We here at GMAM love spooky movies just as much as anyone, and given it’s October, we couldn’t resist doing a seasonally appropriate episode. But, as Cinepunx already has an authoritative podcast on all things horror-related (hey, Horror Business!), we decided to go a somewhat uncharted route and do a double feature on a couple of our favorite old-fashioned creepy thrillers. These two picks are atmospheric and ripe with psychological tension, but by some people’s standards may not exactly be called horror movies. Effectively, I’m calling them Horror Lite™ (same great taste, less filling).

First, we explore director Charles Laughton’s 1955 epic Night of the Hunter. Many critics and fans alike have claimed this is their favorite horror movie, or that it’s the scariest movie they’ve ever seen. The film’s visuals are stark and dramatic, and along with heart(and gut)-wrenching performances from stars Robert Mitchum and Lillian Gish, it’s not a film that’s easily forgettable. Night of the Hunter is timeless and resonant, seemingly existing in a world that’s just outside of our own. It’s a beautiful southern gothic tale that gets under your skin and haunts you, even if it’s not particularly “scary” by today’s standards. In this episode, we talk about why the film clicks for us, and how my most recent viewing of it in particular gave me a tremendous amount of anxiety. We may also pay tribute to Robert Mitchum’s 1957 calypso album somewhere along the way – who knows!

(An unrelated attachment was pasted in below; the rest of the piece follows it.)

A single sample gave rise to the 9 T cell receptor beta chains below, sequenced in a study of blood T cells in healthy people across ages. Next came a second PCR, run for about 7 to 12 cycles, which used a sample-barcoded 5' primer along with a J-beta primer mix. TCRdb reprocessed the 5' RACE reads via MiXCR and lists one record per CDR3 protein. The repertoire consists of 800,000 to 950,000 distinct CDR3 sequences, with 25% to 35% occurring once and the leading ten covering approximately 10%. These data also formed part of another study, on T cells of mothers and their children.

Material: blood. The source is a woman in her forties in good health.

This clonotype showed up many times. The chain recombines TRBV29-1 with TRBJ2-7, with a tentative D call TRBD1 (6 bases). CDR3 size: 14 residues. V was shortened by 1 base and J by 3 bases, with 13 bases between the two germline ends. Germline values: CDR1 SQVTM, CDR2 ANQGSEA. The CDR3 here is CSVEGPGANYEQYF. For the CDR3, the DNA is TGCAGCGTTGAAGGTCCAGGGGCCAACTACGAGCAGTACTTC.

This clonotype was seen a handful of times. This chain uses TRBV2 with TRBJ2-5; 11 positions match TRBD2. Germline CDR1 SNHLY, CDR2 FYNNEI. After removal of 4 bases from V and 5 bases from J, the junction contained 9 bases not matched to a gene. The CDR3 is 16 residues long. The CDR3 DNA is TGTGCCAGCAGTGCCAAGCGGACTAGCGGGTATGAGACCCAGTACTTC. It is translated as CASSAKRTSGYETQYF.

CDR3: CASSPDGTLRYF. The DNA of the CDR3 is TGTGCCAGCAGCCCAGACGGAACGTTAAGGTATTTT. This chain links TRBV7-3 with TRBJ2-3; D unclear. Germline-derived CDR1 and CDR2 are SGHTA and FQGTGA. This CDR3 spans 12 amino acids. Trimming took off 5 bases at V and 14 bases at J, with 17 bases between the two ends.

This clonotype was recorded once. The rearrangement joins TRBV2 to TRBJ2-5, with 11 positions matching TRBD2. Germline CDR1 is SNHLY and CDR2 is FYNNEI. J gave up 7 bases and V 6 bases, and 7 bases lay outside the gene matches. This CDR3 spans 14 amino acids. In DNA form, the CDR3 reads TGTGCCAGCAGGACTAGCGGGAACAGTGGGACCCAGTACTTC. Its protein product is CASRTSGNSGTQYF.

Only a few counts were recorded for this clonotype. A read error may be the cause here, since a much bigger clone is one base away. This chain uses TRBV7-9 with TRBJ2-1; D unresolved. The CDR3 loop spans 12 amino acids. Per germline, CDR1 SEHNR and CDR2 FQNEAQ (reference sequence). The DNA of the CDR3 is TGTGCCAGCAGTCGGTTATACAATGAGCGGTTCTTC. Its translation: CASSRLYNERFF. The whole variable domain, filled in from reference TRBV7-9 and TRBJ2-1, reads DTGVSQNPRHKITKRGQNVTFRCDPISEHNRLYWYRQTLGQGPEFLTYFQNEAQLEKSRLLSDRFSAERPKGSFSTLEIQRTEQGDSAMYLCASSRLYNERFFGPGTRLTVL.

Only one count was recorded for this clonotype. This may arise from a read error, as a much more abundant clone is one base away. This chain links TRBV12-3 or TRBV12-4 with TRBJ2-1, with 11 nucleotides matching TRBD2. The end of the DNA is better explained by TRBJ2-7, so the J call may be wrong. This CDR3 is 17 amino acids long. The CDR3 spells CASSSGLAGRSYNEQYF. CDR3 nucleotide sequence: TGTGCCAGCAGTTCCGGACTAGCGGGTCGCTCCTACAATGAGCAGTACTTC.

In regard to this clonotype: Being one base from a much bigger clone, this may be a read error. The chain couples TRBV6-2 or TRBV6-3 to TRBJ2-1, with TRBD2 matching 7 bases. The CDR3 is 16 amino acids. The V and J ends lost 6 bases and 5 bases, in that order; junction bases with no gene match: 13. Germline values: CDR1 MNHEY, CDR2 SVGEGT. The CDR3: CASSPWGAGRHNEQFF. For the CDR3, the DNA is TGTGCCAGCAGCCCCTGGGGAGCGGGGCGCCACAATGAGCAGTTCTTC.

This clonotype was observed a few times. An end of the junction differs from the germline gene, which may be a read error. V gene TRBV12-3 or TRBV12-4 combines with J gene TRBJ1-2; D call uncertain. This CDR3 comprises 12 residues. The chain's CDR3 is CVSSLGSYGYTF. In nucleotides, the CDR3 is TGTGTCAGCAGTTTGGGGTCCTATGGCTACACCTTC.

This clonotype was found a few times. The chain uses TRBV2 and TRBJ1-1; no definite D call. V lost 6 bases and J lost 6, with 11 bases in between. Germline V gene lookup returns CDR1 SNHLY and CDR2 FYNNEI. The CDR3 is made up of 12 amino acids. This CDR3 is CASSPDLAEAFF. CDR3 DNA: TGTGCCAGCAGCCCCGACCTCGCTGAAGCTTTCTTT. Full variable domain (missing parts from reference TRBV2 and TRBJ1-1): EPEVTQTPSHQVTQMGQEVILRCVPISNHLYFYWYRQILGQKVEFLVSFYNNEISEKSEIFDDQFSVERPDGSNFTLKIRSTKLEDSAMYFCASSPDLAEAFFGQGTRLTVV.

Next is Otto Preminger’s mod 1965 thriller, Bunny Lake Is Missing. It’s human nature to be fascinated by madness, and in this story of a young woman going mad over her missing child, we are left questioning our perceptions of mental stability. The film is set in London, while our protagonists are Americans, playing on a sense of “fish out of water” isolation as well. Carol Lynley is perfect as the frantic mother, and Keir Dullea as her brother commands an urgency that is ultimately hair-raising. Insert the cool and collected investigator Laurence Olivier and a strange promotional appearance from ‘60s rockers The Zombies, and you’ve got yourself quite a memorable film. Don’t worry, we don’t spoil the ending – you’ve really got to watch this for yourself! What you will hear, though, is how much we appreciate this film and its impact – and its music. By the way, have you heard the story of how The Zombies weren’t The Zombies in America? Tune in!

As always, thanks for listening! Have a great spooky season everyone!

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